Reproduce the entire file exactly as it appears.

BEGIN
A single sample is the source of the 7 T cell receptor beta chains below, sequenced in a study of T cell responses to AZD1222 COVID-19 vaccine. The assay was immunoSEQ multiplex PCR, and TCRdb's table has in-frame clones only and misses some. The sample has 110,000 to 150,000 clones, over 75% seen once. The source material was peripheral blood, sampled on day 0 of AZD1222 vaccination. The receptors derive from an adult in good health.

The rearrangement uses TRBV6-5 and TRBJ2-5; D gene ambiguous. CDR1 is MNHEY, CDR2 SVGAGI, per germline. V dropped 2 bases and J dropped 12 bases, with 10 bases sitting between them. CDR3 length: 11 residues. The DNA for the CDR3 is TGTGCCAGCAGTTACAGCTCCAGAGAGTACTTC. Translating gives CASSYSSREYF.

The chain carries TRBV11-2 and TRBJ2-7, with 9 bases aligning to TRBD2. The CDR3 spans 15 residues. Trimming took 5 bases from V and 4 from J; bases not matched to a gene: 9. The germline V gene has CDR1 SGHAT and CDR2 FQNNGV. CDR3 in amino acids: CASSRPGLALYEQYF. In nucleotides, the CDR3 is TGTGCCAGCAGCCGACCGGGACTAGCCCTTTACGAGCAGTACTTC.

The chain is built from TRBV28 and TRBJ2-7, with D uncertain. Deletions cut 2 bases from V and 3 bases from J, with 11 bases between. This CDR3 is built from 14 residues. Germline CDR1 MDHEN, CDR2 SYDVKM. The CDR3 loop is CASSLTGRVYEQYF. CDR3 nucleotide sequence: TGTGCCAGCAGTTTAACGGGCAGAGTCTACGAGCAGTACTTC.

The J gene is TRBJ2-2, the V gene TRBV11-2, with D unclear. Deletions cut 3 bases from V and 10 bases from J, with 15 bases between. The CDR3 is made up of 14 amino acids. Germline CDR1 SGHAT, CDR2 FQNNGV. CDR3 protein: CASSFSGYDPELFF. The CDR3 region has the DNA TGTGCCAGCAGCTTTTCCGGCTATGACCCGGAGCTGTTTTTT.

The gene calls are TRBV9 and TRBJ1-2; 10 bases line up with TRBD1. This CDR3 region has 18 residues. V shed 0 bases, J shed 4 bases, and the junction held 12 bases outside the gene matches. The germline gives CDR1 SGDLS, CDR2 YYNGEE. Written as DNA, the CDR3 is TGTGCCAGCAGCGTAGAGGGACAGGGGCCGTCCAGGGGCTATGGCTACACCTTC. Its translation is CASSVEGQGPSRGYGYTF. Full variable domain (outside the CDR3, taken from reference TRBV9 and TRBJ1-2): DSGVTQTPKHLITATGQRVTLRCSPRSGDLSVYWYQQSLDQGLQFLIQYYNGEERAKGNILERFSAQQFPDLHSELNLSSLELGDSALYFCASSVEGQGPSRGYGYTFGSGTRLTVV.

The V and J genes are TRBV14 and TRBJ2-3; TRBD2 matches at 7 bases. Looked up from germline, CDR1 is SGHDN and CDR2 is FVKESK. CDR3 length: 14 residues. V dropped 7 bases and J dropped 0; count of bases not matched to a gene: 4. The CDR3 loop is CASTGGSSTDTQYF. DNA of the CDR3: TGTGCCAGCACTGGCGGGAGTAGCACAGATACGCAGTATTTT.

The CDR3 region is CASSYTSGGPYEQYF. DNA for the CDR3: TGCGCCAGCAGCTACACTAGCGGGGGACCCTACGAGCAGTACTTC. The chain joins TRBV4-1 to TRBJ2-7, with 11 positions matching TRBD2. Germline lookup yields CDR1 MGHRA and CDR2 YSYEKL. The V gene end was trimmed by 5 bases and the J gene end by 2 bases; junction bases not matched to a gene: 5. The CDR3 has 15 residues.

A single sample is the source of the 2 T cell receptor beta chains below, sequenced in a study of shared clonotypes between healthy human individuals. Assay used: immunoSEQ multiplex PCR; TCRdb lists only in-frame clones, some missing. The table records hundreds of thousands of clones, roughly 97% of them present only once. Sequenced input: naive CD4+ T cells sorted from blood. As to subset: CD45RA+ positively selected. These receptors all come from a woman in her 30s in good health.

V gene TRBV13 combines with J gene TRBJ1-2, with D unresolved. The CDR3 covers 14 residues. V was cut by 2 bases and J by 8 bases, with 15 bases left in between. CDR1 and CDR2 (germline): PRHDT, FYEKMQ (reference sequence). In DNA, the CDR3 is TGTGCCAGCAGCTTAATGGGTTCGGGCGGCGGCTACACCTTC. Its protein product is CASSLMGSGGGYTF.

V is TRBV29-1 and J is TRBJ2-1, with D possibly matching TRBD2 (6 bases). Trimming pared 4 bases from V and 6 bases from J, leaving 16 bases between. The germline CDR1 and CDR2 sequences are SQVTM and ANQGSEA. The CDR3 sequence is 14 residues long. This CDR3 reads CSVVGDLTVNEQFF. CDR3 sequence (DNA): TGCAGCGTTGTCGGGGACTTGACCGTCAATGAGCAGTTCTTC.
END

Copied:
A single sample is the source of the 7 T cell receptor beta chains below, sequenced in a study of T cell responses to AZD1222 COVID-19 vaccine. The assay was immunoSEQ multiplex PCR, and TCRdb's table has in-frame clones only and misses some. The sample has 110,000 to 150,000 clones, over 75% seen once. The source material was peripheral blood, sampled on day 0 of AZD1222 vaccination. The receptors derive from an adult in good health.

The rearrangement uses TRBV6-5 and TRBJ2-5; D gene ambiguous. CDR1 is MNHEY, CDR2 SVGAGI, per germline. V dropped 2 bases and J dropped 12 bases, with 10 bases sitting between them. CDR3 length: 11 residues. The DNA for the CDR3 is TGTGCCAGCAGTTACAGCTCCAGAGAGTACTTC. Translating gives CASSYSSREYF.

The chain carries TRBV11-2 and TRBJ2-7, with 9 bases aligning to TRBD2. The CDR3 spans 15 residues. Trimming took 5 bases from V and 4 from J; bases not matched to a gene: 9. The germline V gene has CDR1 SGHAT and CDR2 FQNNGV. CDR3 in amino acids: CASSRPGLALYEQYF. In nucleotides, the CDR3 is TGTGCCAGCAGCCGACCGGGACTAGCCCTTTACGAGCAGTACTTC.

The chain is built from TRBV28 and TRBJ2-7, with D uncertain. Deletions cut 2 bases from V and 3 bases from J, with 11 bases between. This CDR3 is built from 14 residues. Germline CDR1 MDHEN, CDR2 SYDVKM. The CDR3 loop is CASSLTGRVYEQYF. CDR3 nucleotide sequence: TGTGCCAGCAGTTTAACGGGCAGAGTCTACGAGCAGTACTTC.

The J gene is TRBJ2-2, the V gene TRBV11-2, with D unclear. Deletions cut 3 bases from V and 10 bases from J, with 15 bases between. The CDR3 is made up of 14 amino acids. Germline CDR1 SGHAT, CDR2 FQNNGV. CDR3 protein: CASSFSGYDPELFF. The CDR3 region has the DNA TGTGCCAGCAGCTTTTCCGGCTATGACCCGGAGCTGTTTTTT.

The gene calls are TRBV9 and TRBJ1-2; 10 bases line up with TRBD1. This CDR3 region has 18 residues. V shed 0 bases, J shed 4 bases, and the junction held 12 bases outside the gene matches. The germline gives CDR1 SGDLS, CDR2 YYNGEE. Written as DNA, the CDR3 is TGTGCCAGCAGCGTAGAGGGACAGGGGCCGTCCAGGGGCTATGGCTACACCTTC. Its translation is CASSVEGQGPSRGYGYTF. Full variable domain (outside the CDR3, taken from reference TRBV9 and TRBJ1-2): DSGVTQTPKHLITATGQRVTLRCSPRSGDLSVYWYQQSLDQGLQFLIQYYNGEERAKGNILERFSAQQFPDLHSELNLSSLELGDSALYFCASSVEGQGPSRGYGYTFGSGTRLTVV.

The V and J genes are TRBV14 and TRBJ2-3; TRBD2 matches at 7 bases. Looked up from germline, CDR1 is SGHDN and CDR2 is FVKESK. CDR3 length: 14 residues. V dropped 7 bases and J dropped 0; count of bases not matched to a gene: 4. The CDR3 loop is CASTGGSSTDTQYF. DNA of the CDR3: TGTGCCAGCACTGGCGGGAGTAGCACAGATACGCAGTATTTT.

The CDR3 region is CASSYTSGGPYEQYF. DNA for the CDR3: TGCGCCAGCAGCTACACTAGCGGGGGACCCTACGAGCAGTACTTC. The chain joins TRBV4-1 to TRBJ2-7, with 11 positions matching TRBD2. Germline lookup yields CDR1 MGHRA and CDR2 YSYEKL. The V gene end was trimmed by 5 bases and the J gene end by 2 bases; junction bases not matched to a gene: 5. The CDR3 has 15 residues.

A single sample is the source of the 2 T cell receptor beta chains below, sequenced in a study of shared clonotypes between healthy human individuals. Assay used: immunoSEQ multiplex PCR; TCRdb lists only in-frame clones, some missing. The table records hundreds of thousands of clones, roughly 97% of them present only once. Sequenced input: naive CD4+ T cells sorted from blood. As to subset: CD45RA+ positively selected. These receptors all come from a woman in her 30s in good health.

V gene TRBV13 combines with J gene TRBJ1-2, with D unresolved. The CDR3 covers 14 residues. V was cut by 2 bases and J by 8 bases, with 15 bases left in between. CDR1 and CDR2 (germline): PRHDT, FYEKMQ (reference sequence). In DNA, the CDR3 is TGTGCCAGCAGCTTAATGGGTTCGGGCGGCGGCTACACCTTC. Its protein product is CASSLMGSGGGYTF.

V is TRBV29-1 and J is TRBJ2-1, with D possibly matching TRBD2 (6 bases). Trimming pared 4 bases from V and 6 bases from J, leaving 16 bases between. The germline CDR1 and CDR2 sequences are SQVTM and ANQGSEA. The CDR3 sequence is 14 residues long. This CDR3 reads CSVVGDLTVNEQFF. CDR3 sequence (DNA): TGCAGCGTTGTCGGGGACTTGACCGTCAATGAGCAGTTCTTC.